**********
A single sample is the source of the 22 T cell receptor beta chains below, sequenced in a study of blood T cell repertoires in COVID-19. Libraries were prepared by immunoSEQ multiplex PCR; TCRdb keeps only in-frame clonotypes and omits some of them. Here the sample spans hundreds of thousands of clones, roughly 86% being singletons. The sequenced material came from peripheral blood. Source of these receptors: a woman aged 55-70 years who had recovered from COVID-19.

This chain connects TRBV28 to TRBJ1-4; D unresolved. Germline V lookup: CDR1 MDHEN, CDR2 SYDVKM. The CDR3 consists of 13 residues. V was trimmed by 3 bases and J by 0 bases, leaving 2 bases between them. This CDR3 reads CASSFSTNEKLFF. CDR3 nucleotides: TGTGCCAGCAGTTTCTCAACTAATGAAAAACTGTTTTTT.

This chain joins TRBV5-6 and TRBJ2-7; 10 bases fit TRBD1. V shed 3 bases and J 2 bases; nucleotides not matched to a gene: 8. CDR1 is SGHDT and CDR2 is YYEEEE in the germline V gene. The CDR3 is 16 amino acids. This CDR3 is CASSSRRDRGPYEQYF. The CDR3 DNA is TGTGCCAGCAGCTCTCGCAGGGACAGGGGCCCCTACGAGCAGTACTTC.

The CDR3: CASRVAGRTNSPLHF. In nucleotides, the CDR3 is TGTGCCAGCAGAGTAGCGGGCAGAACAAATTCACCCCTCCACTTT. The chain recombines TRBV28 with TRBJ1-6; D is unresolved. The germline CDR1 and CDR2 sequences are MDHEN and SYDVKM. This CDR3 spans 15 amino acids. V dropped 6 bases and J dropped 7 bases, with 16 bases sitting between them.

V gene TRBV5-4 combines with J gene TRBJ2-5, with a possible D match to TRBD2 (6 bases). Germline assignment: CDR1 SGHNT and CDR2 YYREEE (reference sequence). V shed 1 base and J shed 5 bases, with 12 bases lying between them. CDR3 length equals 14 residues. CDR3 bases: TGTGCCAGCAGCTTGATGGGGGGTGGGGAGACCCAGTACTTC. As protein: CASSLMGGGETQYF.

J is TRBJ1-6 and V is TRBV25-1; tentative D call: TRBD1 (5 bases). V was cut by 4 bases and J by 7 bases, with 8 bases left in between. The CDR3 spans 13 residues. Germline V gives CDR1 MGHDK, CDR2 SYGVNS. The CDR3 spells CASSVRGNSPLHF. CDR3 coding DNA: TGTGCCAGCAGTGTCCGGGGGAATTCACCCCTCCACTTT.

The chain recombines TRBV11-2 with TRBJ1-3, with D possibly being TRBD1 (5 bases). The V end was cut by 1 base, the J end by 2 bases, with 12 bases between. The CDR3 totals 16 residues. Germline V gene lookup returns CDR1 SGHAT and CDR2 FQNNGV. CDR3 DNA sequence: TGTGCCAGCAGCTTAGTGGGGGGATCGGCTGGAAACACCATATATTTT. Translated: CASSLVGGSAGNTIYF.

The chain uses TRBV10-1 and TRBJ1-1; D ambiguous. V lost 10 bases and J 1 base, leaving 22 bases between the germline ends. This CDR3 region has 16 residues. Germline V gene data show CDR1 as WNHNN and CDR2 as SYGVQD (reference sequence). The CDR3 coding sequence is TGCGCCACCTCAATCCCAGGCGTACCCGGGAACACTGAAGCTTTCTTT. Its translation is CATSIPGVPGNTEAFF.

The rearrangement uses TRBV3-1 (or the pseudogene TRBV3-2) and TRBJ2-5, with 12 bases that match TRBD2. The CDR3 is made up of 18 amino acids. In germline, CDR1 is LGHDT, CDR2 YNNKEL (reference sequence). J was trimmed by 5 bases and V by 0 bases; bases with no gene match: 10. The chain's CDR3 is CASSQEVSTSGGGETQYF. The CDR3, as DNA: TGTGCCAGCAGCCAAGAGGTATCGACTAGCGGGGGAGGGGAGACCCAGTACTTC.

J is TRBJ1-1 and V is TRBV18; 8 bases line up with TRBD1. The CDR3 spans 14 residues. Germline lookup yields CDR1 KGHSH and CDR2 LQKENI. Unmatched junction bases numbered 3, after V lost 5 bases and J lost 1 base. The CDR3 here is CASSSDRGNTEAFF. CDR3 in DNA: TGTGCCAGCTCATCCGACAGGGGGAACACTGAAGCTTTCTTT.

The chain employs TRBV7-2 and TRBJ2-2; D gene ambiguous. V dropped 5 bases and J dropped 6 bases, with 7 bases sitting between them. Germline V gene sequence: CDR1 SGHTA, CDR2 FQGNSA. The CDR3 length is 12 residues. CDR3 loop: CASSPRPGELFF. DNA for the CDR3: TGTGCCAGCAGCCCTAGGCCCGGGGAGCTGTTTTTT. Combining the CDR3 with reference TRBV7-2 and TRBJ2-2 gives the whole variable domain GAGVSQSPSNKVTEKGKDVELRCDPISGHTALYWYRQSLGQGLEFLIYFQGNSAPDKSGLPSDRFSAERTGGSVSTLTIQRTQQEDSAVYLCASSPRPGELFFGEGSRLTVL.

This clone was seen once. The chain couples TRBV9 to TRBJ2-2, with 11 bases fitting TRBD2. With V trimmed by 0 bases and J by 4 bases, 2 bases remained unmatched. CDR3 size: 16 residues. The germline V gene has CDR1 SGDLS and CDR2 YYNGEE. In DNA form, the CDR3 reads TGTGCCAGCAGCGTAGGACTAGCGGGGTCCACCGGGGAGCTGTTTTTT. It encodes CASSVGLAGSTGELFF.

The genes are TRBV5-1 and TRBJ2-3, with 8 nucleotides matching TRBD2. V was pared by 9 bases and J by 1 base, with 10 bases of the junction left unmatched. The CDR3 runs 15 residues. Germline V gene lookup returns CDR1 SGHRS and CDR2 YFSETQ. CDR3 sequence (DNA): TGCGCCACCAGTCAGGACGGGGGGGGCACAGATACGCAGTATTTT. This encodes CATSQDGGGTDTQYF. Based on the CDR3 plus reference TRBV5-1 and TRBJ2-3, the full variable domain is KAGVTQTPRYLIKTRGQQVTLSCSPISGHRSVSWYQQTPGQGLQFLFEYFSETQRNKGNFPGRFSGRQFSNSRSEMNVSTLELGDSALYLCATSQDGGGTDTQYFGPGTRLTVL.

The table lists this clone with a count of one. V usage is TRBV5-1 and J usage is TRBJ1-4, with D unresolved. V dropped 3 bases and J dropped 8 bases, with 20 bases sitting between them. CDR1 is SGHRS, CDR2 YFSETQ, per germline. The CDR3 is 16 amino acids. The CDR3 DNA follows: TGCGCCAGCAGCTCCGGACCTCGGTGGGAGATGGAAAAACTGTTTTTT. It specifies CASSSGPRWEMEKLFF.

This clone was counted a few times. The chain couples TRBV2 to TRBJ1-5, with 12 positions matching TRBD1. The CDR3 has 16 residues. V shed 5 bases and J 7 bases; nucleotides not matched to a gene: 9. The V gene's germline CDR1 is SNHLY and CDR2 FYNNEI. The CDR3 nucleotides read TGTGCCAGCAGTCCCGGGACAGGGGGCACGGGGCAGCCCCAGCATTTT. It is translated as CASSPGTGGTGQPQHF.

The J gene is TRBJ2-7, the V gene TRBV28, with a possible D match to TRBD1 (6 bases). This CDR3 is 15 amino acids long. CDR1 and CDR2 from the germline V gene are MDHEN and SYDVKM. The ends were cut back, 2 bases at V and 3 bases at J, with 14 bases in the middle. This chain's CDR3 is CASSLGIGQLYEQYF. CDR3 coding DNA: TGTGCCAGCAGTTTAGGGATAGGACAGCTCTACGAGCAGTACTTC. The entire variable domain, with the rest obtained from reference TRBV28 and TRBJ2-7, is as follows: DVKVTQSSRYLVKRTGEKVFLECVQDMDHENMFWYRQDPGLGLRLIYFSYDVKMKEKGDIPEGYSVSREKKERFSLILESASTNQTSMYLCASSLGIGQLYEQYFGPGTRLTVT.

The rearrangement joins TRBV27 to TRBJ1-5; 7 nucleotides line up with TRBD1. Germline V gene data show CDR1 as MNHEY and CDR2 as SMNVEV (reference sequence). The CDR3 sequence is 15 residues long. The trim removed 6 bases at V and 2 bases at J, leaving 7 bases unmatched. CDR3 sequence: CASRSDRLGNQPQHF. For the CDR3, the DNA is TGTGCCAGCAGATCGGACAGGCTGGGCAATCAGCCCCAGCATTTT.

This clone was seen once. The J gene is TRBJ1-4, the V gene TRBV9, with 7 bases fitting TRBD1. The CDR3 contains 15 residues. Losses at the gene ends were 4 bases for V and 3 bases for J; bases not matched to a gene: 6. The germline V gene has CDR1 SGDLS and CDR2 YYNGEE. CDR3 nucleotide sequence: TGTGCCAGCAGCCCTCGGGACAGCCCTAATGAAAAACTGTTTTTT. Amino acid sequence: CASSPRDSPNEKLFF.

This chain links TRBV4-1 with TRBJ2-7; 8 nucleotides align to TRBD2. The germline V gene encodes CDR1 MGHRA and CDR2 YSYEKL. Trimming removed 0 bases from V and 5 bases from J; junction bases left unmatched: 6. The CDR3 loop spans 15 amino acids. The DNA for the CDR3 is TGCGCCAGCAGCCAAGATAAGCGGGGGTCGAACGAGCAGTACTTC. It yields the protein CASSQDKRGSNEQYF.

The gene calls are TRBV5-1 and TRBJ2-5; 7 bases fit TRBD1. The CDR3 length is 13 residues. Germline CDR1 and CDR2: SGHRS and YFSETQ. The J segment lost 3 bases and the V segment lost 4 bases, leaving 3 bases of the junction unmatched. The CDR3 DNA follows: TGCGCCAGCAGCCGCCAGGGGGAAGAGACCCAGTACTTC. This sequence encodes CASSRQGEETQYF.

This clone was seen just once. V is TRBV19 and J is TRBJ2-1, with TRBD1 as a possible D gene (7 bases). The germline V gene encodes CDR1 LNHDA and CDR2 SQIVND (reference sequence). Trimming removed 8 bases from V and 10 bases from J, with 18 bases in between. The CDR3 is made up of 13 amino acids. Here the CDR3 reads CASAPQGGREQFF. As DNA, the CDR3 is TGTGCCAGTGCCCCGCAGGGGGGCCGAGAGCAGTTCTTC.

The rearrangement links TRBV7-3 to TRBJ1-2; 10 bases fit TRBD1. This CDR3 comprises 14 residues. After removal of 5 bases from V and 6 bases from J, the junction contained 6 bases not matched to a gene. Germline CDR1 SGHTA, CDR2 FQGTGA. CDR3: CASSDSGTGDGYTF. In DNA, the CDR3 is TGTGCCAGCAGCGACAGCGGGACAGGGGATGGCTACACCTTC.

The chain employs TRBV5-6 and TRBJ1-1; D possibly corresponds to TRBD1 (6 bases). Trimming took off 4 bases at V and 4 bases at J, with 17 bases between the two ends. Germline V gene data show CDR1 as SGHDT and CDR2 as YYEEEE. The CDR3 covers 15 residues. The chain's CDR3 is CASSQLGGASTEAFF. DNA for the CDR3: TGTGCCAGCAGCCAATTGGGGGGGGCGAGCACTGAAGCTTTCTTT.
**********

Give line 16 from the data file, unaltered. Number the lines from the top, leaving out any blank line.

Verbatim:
The J gene is TRBJ2-7, the V gene TRBV28, with a possible D match to TRBD1 (6 bases). This CDR3 is 15 amino acids long. CDR1 and CDR2 from the germline V gene are MDHEN and SYDVKM. The ends were cut back, 2 bases at V and 3 bases at J, with 14 bases in the middle. This chain's CDR3 is CASSLGIGQLYEQYF. CDR3 coding DNA: TGTGCCAGCAGTTTAGGGATAGGACAGCTCTACGAGCAGTACTTC. The entire variable domain, with the rest obtained from reference TRBV28 and TRBJ2-7, is as follows: DVKVTQSSRYLVKRTGEKVFLECVQDMDHENMFWYRQDPGLGLRLIYFSYDVKMKEKGDIPEGYSVSREKKERFSLILESASTNQTSMYLCASSLGIGQLYEQYFGPGTRLTVT.